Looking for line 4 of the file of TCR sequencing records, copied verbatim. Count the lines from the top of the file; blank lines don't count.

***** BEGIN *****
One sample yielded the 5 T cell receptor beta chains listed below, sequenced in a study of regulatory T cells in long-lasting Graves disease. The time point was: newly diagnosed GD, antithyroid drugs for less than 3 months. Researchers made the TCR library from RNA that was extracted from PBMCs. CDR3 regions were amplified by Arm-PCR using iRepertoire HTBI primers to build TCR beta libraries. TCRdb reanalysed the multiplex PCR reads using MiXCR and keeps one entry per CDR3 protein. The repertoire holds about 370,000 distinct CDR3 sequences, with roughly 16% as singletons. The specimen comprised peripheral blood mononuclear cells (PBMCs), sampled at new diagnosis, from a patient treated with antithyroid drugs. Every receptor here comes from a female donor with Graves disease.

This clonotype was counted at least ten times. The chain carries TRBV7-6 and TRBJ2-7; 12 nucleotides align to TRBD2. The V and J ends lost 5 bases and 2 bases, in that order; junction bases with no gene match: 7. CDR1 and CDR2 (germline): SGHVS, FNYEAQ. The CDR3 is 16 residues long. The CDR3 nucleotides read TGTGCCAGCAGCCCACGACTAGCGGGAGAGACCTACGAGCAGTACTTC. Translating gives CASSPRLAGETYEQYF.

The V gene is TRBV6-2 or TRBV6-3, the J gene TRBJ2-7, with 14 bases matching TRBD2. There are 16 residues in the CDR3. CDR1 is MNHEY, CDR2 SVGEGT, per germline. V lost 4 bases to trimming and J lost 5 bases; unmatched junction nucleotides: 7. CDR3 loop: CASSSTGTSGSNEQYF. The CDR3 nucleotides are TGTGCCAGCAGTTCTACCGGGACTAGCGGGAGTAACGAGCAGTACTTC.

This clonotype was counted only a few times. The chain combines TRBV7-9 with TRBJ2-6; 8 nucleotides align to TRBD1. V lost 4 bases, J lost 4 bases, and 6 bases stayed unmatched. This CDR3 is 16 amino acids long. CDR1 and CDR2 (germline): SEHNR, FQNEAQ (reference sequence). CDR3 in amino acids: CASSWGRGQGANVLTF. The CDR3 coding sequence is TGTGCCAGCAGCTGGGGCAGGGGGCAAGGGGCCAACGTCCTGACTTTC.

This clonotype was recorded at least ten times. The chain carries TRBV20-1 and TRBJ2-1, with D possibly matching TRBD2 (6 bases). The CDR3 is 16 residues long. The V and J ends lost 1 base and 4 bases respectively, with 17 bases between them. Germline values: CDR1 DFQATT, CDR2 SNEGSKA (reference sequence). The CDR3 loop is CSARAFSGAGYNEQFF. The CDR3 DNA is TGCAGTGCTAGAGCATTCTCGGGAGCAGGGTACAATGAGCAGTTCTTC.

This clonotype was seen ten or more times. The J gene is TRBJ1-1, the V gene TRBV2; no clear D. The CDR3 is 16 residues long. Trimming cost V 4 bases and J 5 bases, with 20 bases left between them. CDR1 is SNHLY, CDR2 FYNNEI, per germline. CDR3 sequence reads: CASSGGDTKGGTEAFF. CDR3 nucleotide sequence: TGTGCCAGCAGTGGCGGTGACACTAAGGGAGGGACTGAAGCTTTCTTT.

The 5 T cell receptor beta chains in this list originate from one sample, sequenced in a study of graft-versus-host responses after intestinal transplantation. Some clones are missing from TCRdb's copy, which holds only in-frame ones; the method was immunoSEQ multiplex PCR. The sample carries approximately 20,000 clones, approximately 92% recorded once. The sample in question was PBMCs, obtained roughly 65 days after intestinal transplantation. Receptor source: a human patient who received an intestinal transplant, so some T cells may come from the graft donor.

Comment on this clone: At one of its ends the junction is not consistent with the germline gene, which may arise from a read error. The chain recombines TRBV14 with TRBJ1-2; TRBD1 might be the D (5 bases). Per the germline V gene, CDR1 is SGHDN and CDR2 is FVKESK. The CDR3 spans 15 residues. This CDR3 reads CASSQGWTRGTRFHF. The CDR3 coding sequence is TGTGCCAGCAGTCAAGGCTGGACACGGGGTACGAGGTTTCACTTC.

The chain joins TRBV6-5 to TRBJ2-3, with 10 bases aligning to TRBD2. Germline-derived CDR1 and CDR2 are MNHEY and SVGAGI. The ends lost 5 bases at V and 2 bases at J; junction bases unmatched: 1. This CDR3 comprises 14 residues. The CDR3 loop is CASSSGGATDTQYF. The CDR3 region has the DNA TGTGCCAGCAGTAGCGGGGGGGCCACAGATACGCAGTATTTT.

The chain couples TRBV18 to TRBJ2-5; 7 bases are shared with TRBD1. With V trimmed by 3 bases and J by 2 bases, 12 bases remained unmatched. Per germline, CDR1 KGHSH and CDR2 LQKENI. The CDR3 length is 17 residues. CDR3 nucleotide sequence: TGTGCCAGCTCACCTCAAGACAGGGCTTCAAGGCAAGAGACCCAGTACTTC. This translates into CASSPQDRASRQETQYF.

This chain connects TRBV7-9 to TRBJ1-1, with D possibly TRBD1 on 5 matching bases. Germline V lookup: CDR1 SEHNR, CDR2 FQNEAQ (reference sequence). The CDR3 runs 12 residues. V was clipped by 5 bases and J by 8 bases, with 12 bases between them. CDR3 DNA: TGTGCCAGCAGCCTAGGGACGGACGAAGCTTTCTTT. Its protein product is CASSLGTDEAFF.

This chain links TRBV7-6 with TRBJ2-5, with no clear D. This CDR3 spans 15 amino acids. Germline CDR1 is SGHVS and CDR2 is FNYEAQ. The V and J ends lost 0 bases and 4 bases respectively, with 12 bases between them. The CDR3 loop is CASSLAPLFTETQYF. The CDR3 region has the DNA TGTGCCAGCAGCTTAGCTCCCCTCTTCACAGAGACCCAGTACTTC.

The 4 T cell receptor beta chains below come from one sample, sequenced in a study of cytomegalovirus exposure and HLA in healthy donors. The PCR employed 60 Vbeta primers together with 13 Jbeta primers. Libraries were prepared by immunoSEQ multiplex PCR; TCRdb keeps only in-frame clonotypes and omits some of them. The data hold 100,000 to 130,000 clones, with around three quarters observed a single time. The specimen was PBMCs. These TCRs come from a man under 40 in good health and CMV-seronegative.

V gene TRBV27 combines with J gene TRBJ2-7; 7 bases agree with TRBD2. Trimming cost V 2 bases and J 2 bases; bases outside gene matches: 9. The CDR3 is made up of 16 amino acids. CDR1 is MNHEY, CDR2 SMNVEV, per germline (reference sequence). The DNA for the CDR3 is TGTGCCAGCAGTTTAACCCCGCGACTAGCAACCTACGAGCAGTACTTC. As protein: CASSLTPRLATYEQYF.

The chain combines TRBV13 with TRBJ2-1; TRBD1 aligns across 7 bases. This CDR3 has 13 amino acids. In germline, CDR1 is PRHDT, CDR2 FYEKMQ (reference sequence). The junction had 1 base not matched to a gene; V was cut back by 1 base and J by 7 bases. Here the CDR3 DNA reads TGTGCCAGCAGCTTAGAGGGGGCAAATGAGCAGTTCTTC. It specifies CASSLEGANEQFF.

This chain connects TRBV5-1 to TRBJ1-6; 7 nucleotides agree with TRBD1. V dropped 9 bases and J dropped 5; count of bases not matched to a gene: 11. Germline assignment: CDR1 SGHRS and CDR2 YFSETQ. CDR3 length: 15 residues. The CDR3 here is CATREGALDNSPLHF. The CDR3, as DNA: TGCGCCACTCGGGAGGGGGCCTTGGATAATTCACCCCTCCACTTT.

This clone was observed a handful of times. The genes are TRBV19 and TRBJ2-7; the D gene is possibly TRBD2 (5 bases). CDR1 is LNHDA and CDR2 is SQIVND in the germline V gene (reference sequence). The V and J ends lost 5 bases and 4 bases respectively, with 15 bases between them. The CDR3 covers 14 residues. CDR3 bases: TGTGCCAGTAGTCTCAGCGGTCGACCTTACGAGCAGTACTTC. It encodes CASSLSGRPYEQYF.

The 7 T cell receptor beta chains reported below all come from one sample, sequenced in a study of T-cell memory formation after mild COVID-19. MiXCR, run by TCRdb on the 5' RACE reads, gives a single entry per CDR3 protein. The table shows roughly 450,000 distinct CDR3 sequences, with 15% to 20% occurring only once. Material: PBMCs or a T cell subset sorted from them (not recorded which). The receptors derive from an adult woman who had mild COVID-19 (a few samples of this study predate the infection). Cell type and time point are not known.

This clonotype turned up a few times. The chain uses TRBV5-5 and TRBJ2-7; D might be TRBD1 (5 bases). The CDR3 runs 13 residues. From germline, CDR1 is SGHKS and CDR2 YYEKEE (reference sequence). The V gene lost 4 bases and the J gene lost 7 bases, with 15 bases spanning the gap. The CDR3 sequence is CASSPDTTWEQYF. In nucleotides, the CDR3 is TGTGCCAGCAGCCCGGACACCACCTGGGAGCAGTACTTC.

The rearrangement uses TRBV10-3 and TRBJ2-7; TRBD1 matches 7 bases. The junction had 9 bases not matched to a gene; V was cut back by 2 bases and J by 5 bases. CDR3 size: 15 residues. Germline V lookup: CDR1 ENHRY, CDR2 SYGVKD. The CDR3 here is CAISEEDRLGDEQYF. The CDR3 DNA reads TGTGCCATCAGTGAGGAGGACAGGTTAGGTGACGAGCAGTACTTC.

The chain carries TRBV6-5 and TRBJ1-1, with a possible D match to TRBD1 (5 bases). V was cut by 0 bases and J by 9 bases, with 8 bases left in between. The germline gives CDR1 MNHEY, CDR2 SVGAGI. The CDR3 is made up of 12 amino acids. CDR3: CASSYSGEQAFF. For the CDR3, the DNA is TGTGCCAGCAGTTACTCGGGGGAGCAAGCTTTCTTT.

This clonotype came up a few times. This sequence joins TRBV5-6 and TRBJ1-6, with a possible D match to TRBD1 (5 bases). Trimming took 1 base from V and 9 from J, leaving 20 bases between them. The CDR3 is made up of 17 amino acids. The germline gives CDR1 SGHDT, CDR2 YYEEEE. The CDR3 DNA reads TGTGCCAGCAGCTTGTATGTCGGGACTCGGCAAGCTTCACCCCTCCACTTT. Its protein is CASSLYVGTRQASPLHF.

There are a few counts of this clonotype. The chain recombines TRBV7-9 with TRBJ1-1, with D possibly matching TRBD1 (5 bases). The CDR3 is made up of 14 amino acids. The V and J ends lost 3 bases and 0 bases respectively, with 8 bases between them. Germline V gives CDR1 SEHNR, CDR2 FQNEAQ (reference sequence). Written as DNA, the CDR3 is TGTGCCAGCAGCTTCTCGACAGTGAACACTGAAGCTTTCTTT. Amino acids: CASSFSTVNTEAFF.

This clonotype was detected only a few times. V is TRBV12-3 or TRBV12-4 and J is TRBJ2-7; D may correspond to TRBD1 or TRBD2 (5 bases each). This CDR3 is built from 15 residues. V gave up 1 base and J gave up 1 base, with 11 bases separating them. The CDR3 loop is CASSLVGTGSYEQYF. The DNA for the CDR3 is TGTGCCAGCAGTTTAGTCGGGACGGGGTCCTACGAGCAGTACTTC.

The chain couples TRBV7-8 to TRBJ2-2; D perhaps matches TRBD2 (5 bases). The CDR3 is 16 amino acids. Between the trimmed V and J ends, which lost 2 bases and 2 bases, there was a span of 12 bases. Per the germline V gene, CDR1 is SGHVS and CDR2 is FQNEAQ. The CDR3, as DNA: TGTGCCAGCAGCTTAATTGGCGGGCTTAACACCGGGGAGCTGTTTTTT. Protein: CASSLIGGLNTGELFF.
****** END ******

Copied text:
This clonotype was counted only a few times. The chain combines TRBV7-9 with TRBJ2-6; 8 nucleotides align to TRBD1. V lost 4 bases, J lost 4 bases, and 6 bases stayed unmatched. This CDR3 is 16 amino acids long. CDR1 and CDR2 (germline): SEHNR, FQNEAQ (reference sequence). CDR3 in amino acids: CASSWGRGQGANVLTF. The CDR3 coding sequence is TGTGCCAGCAGCTGGGGCAGGGGGCAAGGGGCCAACGTCCTGACTTTC.